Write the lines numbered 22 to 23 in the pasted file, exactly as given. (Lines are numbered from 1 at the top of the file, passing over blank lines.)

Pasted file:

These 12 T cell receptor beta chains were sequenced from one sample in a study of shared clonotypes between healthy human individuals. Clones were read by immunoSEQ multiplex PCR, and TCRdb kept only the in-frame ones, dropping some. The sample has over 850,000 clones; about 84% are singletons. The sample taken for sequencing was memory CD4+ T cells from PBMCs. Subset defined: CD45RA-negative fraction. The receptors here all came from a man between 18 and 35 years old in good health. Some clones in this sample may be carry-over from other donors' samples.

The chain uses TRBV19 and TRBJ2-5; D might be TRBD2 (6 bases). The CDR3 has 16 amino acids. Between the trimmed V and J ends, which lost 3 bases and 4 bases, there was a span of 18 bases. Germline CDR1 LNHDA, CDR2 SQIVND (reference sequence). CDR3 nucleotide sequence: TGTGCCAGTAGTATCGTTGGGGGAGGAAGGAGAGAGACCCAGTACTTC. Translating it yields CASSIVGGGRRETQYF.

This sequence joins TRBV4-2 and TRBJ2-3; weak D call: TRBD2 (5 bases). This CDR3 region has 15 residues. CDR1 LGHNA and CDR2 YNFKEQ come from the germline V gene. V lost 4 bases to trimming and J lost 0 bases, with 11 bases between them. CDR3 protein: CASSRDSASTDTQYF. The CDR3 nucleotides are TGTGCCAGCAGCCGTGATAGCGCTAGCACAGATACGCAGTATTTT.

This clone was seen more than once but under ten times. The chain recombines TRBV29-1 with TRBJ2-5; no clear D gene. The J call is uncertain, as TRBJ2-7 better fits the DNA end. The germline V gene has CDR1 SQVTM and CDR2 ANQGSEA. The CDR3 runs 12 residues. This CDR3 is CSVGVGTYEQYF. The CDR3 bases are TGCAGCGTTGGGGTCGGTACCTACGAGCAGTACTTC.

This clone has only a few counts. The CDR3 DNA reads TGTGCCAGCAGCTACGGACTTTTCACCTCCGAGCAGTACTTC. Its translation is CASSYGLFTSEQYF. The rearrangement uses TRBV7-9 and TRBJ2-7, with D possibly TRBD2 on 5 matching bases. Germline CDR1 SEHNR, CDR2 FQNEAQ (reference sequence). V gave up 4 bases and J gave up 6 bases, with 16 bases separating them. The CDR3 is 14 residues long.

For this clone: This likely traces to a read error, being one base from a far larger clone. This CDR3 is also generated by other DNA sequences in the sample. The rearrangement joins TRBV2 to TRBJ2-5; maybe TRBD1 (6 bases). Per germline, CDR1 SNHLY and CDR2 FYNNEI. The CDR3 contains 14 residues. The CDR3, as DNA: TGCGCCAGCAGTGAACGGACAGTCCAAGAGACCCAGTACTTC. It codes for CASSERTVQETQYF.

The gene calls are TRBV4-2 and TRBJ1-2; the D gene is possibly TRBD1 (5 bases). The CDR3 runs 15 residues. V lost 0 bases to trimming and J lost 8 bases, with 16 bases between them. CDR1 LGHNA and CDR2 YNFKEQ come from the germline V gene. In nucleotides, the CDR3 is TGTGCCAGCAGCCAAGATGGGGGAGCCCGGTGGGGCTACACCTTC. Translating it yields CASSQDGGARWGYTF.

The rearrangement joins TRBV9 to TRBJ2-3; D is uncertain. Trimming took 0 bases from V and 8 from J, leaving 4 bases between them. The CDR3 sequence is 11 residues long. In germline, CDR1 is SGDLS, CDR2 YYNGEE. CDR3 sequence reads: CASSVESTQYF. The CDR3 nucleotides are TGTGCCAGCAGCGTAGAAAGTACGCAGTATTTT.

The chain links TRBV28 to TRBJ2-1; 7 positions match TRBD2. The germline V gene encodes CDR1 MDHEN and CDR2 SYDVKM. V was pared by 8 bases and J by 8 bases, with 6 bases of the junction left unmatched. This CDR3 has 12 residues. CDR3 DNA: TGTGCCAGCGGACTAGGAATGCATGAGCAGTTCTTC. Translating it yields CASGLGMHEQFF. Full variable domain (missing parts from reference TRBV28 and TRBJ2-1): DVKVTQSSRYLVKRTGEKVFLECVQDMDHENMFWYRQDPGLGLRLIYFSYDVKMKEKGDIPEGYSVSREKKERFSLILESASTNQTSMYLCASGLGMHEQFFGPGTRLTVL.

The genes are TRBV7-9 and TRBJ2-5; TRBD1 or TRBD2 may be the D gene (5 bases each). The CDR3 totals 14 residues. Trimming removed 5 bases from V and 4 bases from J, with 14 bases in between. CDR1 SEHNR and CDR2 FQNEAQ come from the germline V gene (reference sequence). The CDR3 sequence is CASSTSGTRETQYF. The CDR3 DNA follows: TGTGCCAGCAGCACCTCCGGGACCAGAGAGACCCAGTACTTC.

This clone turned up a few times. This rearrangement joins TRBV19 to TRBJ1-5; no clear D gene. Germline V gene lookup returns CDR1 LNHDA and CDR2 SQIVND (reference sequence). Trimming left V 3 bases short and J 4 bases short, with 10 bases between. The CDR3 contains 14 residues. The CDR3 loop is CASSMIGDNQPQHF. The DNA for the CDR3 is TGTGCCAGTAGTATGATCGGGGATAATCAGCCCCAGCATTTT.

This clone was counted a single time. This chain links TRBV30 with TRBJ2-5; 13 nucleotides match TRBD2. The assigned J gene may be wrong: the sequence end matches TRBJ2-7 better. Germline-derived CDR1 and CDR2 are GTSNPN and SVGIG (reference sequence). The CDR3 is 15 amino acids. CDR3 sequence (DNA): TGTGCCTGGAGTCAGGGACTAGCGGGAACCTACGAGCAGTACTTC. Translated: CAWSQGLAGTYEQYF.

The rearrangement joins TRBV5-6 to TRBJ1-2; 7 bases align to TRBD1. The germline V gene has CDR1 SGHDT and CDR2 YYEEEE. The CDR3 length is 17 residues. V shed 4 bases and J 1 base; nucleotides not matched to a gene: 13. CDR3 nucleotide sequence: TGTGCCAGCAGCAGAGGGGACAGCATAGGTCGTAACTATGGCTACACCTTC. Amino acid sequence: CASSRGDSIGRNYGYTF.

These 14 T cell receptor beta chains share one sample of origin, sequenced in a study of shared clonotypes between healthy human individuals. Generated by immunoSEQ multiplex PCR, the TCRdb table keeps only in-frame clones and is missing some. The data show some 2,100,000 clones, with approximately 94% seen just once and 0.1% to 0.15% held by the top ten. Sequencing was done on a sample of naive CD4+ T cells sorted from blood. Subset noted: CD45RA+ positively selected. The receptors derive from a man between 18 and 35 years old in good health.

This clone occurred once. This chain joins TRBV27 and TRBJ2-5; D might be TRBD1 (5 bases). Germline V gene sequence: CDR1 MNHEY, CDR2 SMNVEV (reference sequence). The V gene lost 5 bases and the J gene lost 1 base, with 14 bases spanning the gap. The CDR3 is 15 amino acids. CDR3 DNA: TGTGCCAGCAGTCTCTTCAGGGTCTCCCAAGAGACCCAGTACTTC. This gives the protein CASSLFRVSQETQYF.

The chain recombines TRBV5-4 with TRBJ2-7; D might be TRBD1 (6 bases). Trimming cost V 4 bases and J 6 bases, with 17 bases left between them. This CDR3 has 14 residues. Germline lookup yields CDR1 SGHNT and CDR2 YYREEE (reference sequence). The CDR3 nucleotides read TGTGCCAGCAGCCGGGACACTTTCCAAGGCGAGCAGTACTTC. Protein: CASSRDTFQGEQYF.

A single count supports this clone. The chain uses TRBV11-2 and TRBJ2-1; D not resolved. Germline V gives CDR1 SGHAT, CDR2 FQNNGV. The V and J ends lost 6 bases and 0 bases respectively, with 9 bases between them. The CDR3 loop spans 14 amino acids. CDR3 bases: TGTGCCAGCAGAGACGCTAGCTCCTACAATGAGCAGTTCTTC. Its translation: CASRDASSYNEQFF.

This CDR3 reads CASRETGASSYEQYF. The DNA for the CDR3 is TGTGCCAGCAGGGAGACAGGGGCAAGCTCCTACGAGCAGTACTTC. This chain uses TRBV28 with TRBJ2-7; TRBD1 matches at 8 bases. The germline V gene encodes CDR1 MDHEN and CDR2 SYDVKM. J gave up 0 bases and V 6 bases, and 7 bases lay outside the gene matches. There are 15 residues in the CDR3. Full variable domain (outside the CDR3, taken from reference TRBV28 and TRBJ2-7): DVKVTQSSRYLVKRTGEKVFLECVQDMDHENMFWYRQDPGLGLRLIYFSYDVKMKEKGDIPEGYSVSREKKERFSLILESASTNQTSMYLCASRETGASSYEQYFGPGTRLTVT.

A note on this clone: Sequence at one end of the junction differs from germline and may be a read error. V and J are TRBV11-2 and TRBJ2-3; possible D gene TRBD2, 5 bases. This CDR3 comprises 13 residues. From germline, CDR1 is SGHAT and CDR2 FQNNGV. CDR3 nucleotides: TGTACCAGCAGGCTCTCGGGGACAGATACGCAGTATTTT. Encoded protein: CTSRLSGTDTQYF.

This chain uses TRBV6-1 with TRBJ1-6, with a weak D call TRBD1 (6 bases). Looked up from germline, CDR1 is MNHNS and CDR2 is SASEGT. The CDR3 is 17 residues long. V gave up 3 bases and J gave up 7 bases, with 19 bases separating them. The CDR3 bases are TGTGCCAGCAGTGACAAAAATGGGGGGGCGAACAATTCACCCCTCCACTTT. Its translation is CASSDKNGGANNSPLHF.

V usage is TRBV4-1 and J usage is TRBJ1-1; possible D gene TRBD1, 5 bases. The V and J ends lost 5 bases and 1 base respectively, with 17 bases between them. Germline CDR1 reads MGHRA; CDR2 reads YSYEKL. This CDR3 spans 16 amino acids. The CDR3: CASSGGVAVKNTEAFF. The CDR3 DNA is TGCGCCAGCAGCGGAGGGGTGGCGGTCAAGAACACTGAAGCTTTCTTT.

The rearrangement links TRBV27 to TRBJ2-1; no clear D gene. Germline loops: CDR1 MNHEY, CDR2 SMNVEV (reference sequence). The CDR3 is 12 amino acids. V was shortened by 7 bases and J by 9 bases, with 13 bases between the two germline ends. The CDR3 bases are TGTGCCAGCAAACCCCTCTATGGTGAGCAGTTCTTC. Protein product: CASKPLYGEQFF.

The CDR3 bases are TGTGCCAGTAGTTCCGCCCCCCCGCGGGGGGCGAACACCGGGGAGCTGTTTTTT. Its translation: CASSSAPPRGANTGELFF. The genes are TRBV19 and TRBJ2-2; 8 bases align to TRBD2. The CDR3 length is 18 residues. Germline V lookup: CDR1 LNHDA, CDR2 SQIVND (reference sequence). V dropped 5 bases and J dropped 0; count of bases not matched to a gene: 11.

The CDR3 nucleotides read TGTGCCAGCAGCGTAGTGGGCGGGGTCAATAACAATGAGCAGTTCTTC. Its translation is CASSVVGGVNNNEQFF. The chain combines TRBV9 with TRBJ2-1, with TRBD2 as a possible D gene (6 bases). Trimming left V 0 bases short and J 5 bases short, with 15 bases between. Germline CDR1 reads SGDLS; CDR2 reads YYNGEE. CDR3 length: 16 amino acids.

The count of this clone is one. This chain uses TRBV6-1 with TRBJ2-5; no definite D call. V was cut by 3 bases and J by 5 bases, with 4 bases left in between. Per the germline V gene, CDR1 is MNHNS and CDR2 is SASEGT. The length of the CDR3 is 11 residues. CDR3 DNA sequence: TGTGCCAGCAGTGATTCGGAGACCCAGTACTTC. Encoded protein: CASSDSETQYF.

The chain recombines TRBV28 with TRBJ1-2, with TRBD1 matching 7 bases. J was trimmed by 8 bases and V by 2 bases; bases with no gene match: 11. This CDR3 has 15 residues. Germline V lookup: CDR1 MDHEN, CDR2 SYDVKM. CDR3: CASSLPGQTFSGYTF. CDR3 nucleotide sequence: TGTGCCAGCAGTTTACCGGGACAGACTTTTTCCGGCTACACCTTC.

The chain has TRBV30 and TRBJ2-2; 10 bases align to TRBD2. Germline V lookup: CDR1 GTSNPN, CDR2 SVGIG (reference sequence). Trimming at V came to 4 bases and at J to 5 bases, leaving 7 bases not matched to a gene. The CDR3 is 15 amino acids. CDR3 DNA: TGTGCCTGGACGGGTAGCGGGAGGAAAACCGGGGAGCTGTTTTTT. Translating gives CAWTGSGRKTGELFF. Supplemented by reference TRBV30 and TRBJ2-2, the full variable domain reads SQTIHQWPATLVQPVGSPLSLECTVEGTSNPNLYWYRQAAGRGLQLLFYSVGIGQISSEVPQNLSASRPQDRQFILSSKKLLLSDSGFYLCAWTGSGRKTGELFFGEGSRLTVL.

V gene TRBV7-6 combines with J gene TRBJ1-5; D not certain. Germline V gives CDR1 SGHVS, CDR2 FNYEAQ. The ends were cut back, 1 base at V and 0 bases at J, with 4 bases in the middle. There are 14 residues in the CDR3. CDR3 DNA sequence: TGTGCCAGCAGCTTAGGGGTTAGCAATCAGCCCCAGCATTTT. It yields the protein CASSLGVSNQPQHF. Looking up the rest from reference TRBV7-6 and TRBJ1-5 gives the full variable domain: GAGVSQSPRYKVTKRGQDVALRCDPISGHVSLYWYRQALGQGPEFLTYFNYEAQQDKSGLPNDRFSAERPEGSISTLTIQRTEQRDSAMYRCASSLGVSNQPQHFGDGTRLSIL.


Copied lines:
The rearrangement links TRBV27 to TRBJ2-1; no clear D gene. Germline loops: CDR1 MNHEY, CDR2 SMNVEV (reference sequence). The CDR3 is 12 amino acids. V was shortened by 7 bases and J by 9 bases, with 13 bases between the two germline ends. The CDR3 bases are TGTGCCAGCAAACCCCTCTATGGTGAGCAGTTCTTC. Protein product: CASKPLYGEQFF.

The CDR3 bases are TGTGCCAGTAGTTCCGCCCCCCCGCGGGGGGCGAACACCGGGGAGCTGTTTTTT. Its translation: CASSSAPPRGANTGELFF. The genes are TRBV19 and TRBJ2-2; 8 bases align to TRBD2. The CDR3 length is 18 residues. Germline V lookup: CDR1 LNHDA, CDR2 SQIVND (reference sequence). V dropped 5 bases and J dropped 0; count of bases not matched to a gene: 11.